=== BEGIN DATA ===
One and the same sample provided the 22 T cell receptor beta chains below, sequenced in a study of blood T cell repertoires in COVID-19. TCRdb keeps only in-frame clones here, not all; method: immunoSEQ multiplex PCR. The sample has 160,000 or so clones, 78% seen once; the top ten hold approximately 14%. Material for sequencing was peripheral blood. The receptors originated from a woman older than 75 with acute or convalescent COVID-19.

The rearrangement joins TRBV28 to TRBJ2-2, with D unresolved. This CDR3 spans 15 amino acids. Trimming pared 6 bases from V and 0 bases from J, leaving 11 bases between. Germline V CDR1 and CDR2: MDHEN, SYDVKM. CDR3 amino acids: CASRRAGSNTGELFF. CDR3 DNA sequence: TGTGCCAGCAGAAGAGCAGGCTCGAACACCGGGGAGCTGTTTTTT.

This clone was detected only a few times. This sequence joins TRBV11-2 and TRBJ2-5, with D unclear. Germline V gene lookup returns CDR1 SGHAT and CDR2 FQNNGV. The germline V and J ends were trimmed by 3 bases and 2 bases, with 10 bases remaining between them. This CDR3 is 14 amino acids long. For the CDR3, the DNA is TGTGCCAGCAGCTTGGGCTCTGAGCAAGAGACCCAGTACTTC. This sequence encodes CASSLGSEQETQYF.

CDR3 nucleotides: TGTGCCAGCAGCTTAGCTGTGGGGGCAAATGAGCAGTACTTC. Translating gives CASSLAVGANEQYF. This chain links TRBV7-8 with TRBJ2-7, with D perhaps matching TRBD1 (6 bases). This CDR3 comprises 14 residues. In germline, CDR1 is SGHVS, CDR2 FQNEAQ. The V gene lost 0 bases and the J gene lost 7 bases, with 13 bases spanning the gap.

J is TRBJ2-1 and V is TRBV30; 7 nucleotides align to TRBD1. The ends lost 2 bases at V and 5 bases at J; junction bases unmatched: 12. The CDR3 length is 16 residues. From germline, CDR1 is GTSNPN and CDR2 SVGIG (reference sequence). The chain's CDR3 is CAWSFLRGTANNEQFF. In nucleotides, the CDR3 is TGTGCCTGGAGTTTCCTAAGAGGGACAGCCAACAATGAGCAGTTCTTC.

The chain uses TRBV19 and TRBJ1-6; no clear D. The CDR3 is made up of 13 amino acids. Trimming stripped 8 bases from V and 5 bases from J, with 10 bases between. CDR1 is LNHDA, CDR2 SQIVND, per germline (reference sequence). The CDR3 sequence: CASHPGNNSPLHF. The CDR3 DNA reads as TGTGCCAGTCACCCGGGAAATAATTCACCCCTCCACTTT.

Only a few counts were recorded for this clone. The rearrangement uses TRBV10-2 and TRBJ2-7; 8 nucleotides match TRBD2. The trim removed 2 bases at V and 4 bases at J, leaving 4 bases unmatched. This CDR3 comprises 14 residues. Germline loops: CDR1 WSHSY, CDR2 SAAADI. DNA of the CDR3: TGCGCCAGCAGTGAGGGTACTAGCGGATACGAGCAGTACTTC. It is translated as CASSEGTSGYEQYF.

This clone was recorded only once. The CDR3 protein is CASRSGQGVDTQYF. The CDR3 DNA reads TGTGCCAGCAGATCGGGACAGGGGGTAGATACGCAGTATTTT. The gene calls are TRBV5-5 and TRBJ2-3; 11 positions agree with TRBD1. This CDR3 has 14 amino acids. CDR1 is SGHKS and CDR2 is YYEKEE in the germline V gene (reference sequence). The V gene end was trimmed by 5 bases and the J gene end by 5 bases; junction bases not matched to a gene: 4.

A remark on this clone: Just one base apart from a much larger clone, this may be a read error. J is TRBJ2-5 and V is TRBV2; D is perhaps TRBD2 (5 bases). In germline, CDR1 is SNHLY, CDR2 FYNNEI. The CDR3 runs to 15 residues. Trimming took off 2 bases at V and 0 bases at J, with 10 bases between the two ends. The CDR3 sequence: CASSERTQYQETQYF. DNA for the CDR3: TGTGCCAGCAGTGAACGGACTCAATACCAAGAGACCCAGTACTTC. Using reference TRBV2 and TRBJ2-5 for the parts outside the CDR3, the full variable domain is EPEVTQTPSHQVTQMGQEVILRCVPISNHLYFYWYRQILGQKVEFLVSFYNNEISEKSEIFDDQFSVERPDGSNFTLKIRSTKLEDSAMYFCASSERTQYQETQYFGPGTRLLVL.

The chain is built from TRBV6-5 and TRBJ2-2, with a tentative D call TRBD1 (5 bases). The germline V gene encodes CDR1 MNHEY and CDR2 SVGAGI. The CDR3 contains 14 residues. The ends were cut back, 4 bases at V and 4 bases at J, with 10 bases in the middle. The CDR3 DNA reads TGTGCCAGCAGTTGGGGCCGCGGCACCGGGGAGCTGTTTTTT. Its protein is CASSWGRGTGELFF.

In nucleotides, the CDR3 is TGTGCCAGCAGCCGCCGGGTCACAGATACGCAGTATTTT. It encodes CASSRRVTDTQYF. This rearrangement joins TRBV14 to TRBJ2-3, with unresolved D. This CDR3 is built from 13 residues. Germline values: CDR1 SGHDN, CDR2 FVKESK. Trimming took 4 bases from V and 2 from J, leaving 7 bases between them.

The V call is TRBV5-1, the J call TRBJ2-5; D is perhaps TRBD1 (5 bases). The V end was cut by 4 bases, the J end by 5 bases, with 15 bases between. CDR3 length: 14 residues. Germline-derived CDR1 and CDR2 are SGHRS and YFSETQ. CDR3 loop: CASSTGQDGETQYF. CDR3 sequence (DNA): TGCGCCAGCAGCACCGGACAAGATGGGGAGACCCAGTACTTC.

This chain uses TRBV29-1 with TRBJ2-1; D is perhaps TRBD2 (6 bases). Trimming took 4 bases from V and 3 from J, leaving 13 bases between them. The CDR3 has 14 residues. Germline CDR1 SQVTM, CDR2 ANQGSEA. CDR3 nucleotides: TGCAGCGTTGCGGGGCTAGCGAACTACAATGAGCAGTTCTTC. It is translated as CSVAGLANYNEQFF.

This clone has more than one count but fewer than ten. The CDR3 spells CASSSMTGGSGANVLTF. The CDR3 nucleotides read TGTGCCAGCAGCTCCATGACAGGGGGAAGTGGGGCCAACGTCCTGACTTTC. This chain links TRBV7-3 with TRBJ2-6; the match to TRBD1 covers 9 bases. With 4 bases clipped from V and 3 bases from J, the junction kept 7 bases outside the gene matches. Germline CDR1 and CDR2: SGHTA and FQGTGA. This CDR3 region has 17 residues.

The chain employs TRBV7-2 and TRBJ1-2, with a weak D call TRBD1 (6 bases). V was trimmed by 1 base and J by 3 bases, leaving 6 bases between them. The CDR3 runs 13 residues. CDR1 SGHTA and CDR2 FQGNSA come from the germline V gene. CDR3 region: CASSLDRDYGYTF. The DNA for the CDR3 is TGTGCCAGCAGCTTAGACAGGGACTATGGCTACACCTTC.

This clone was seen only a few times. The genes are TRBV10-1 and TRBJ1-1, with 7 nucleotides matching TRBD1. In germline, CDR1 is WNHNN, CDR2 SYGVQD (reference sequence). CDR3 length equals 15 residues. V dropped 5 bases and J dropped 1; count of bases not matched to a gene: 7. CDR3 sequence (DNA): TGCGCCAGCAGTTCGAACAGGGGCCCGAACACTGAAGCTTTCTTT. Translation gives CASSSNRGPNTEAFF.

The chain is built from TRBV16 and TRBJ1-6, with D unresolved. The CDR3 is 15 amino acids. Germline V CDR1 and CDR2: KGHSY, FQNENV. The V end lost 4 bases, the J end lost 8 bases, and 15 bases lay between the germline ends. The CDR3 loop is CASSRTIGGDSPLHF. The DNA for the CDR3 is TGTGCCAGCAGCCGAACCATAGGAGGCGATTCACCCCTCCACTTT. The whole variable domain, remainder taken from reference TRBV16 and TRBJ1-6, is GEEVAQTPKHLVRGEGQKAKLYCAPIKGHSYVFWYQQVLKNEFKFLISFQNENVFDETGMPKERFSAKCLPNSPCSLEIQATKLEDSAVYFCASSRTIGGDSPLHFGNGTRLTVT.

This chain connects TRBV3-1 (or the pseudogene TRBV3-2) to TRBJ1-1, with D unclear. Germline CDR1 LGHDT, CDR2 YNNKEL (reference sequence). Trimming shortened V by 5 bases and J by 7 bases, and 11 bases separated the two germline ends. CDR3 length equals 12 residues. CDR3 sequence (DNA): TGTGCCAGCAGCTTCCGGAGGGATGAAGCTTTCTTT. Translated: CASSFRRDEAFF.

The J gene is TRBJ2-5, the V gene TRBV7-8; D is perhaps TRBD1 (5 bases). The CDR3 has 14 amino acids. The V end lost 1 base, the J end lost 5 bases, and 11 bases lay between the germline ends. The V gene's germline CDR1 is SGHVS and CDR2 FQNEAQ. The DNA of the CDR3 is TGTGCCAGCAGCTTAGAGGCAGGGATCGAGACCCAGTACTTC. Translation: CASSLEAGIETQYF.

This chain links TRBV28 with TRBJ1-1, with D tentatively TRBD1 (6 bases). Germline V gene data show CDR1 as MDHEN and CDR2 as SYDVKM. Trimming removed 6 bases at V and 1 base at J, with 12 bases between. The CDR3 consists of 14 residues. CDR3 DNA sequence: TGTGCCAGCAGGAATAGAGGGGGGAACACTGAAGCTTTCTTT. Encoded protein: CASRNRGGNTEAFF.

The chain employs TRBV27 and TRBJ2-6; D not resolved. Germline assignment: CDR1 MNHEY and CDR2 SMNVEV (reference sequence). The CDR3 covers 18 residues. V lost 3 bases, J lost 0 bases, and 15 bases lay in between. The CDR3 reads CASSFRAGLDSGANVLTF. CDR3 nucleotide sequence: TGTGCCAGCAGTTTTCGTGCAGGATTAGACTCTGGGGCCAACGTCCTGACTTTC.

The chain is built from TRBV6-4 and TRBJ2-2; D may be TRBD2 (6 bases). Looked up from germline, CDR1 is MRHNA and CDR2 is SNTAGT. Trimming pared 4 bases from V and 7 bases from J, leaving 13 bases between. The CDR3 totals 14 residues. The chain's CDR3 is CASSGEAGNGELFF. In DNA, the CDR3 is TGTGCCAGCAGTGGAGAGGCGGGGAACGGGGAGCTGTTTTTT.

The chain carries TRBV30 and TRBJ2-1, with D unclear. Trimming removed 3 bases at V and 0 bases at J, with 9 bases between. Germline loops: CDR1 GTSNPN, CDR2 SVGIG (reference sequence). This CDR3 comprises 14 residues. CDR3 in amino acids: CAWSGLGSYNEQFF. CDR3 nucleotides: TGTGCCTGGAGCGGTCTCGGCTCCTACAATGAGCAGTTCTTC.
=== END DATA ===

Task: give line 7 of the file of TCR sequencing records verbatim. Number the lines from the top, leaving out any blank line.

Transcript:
Only a few counts were recorded for this clone. The rearrangement uses TRBV10-2 and TRBJ2-7; 8 nucleotides match TRBD2. The trim removed 2 bases at V and 4 bases at J, leaving 4 bases unmatched. This CDR3 comprises 14 residues. Germline loops: CDR1 WSHSY, CDR2 SAAADI. DNA of the CDR3: TGCGCCAGCAGTGAGGGTACTAGCGGATACGAGCAGTACTTC. It is translated as CASSEGTSGYEQYF.